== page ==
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2012

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A hot air balloon over Cappadocia

Spice bazaars, Turkish knots and class credits
By Caitlin Harrison ('10)

Media arts and design major Caitlin Harrison ('10) traveled to Turkey and Greece via the Study Abroad program. Her trip coincided with Cappadocia's annual balloon festival.
Media arts and design major Caitlin Harrison ('10) traveled to Turkey and Greece via the Study Abroad program. Her trip coincided with Cappadocia's annual balloon festival.

When I first received an e-mail about JMU's Study Abroad trip to Istanbul, Turkey, I didn't think twice about deleting it. I had already studied abroad in summer 2008, and I had never considered studying abroad twice. A few weeks later, I got another e-mail about the program. This time, I scanned the text to learn more. I found out that the program was two weeks long, which was perfect to earn three class credits and still be able to work during the summer. Six days after getting home from spring semester 2009, I left for a fantastic excursion around Istanbul, Turkey, and Greece.

Different from other programs

The JMU Study Abroad in Turkey and Greece program is different from other programs because students participate with peers from another school. There were eight JMU students and 10 students from the University of Alabama who made up our study group. Mert Tokman, a JMU marketing professor and director of JMU's program in Turkey, earned his Ph.D. from the University of Alabama. With his connections, he made the trip available for students at both universities. This Study Abroad trip is also different because, although the courses examine international marketing, the trip is not limited to business and marketing majors. A handful of JMU participants were sports marketing minors; the rest of us had varying majors. I signed up for the Principles of Marketing class in Turkey because I thought it complemented my print journalism classes.

Participants from both universities formed small study groups, and we were asked to write a business plan for a product that we would hypothetically import from America to Turkey. We researched payment methods, manufacturing methods and target audiences. Coming from a background in writing news stories and designing publication pages, the class and business plan were a challenge for me. While I had to spend the whole week after our trip finalizing my business plan, I think my Study Abroad in Turkey and this marketing class enhanced my overall Madison Experience.

A cultural and linguistic experience

Outside the classroom, we were blessed with many strange and unusual opportunities to experience Turkey's culture. I ate raw meatballs and tried plain yogurt as a condiment — even when I thought it wouldn't exactly complement the meal. I got a traditional Turkish bath and haggled with Turks over the price of saffron at the spice bazaar. I rode on camels with JMU and UA students, attended an Istanbul soccer game and visited the house of the Virgin Mary. I even learned how to make Turkish knots and added a few to a Turkish rug — something only women are allowed to do in Turkey.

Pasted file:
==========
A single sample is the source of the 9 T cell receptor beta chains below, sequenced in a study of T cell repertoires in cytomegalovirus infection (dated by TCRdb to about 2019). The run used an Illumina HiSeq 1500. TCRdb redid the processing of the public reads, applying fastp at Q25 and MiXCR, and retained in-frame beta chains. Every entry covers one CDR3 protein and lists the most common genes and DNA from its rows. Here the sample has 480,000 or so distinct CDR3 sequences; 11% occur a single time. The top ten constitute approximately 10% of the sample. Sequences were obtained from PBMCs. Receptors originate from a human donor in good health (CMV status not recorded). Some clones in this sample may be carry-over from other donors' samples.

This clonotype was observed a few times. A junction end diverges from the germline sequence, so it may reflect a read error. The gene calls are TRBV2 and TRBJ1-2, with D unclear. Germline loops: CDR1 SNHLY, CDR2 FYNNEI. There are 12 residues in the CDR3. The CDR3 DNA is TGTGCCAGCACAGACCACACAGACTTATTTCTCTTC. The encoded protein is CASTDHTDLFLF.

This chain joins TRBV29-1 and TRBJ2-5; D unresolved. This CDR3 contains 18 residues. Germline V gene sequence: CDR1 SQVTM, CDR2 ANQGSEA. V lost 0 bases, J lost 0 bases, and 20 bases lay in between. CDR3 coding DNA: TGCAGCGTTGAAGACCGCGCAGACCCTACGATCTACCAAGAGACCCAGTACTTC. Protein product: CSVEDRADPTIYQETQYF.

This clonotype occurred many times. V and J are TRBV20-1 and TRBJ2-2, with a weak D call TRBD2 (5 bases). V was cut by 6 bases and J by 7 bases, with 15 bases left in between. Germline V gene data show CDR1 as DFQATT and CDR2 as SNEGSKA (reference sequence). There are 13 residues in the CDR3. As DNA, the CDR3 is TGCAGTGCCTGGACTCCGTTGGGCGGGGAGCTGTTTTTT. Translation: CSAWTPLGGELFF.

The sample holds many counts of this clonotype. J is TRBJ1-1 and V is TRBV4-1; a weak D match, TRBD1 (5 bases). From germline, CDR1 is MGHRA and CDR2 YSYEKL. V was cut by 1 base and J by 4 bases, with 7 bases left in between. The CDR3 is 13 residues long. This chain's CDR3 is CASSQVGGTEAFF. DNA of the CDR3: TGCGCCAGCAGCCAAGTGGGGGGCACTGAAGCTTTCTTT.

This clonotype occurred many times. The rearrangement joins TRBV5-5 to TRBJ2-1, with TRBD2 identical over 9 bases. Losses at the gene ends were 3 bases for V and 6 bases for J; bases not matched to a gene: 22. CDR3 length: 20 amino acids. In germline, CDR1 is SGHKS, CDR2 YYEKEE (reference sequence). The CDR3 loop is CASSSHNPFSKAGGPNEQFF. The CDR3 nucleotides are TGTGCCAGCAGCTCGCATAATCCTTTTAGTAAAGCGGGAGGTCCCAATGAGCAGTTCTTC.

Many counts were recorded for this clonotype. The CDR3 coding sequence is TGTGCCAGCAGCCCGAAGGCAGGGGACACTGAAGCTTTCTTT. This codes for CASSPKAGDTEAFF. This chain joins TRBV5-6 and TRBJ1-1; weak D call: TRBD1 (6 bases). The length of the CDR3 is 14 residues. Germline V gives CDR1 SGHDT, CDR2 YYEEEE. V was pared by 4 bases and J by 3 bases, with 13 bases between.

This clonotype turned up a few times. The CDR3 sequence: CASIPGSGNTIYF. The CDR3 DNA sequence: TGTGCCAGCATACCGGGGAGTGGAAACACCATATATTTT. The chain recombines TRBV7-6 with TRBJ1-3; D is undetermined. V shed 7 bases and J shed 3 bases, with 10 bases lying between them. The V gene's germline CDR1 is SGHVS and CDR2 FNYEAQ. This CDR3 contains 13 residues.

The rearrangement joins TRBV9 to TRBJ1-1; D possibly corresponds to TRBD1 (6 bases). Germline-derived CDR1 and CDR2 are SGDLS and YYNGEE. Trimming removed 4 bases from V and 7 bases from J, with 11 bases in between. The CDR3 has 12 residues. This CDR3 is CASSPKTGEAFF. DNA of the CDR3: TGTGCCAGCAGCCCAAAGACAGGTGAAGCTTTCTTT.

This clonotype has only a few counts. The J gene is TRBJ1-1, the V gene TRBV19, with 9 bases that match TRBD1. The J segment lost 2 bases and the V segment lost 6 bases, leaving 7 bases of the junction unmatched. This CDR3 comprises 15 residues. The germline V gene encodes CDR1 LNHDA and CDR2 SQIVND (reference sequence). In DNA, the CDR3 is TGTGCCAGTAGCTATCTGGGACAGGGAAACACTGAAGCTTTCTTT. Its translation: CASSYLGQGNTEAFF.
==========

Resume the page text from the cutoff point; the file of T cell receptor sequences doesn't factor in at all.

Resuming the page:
One of the most memorable experiences from this trip was an hour-long hot air balloon ride over the stone city of Cappadocia. The balloon ride was an added option to our trip, and we had to get up at 6 a.m., but I knew it was something I had to try! I'm not sure how high we flew, but my aerial photos from the highest altitudes look more like maps than actual photos. Nearly every day of our two-week trip to Turkey was jam-packed with interesting cultural activities. During one of the two slower days, I took a ferry ride with a few members of the group to the Greek island of Samos. We rented two cars and drove around Samos to find the only sand beach on the entire island. It was so serene and beautiful.

I had traveled outside the United States before my trip to Istanbul, but in most of the other countries I visited, English was either widely spoken or comprehended. Being in Istanbul was a completely foreign experience linguistically and culturally, and I learned a lot. Most of the people did not speak English. The cultural and religious customs were exciting; the food was exotic, and being there was a great experience. I can't wait to go back.

Read more JMU Study Abroad stories. Angel Elza ('10) writes about Florence, Italy, at www.jmu.edu/bethechange/stories/my-semester-in-Florence.shtml. And Caroline F. Braun ('09) writes about Salamanca and London at www.jmu.edu/bethechange/stories/carolineBraun.shtml.

About the author
A School of Media Arts and Design graduate, Caitlin Harrison ('10) concentrated in journalism and minored in film studies. During her senior year, she interned with Madison magazine. She hopes to pursue a magazine-related editorial career that will allow her to travel the world. Harrison wrote for the Bluestone during her sophomore and junior years and was a co-producer her senior year. She completed an Alternative Spring Break in 2008 and was an active member of SafeRides and D








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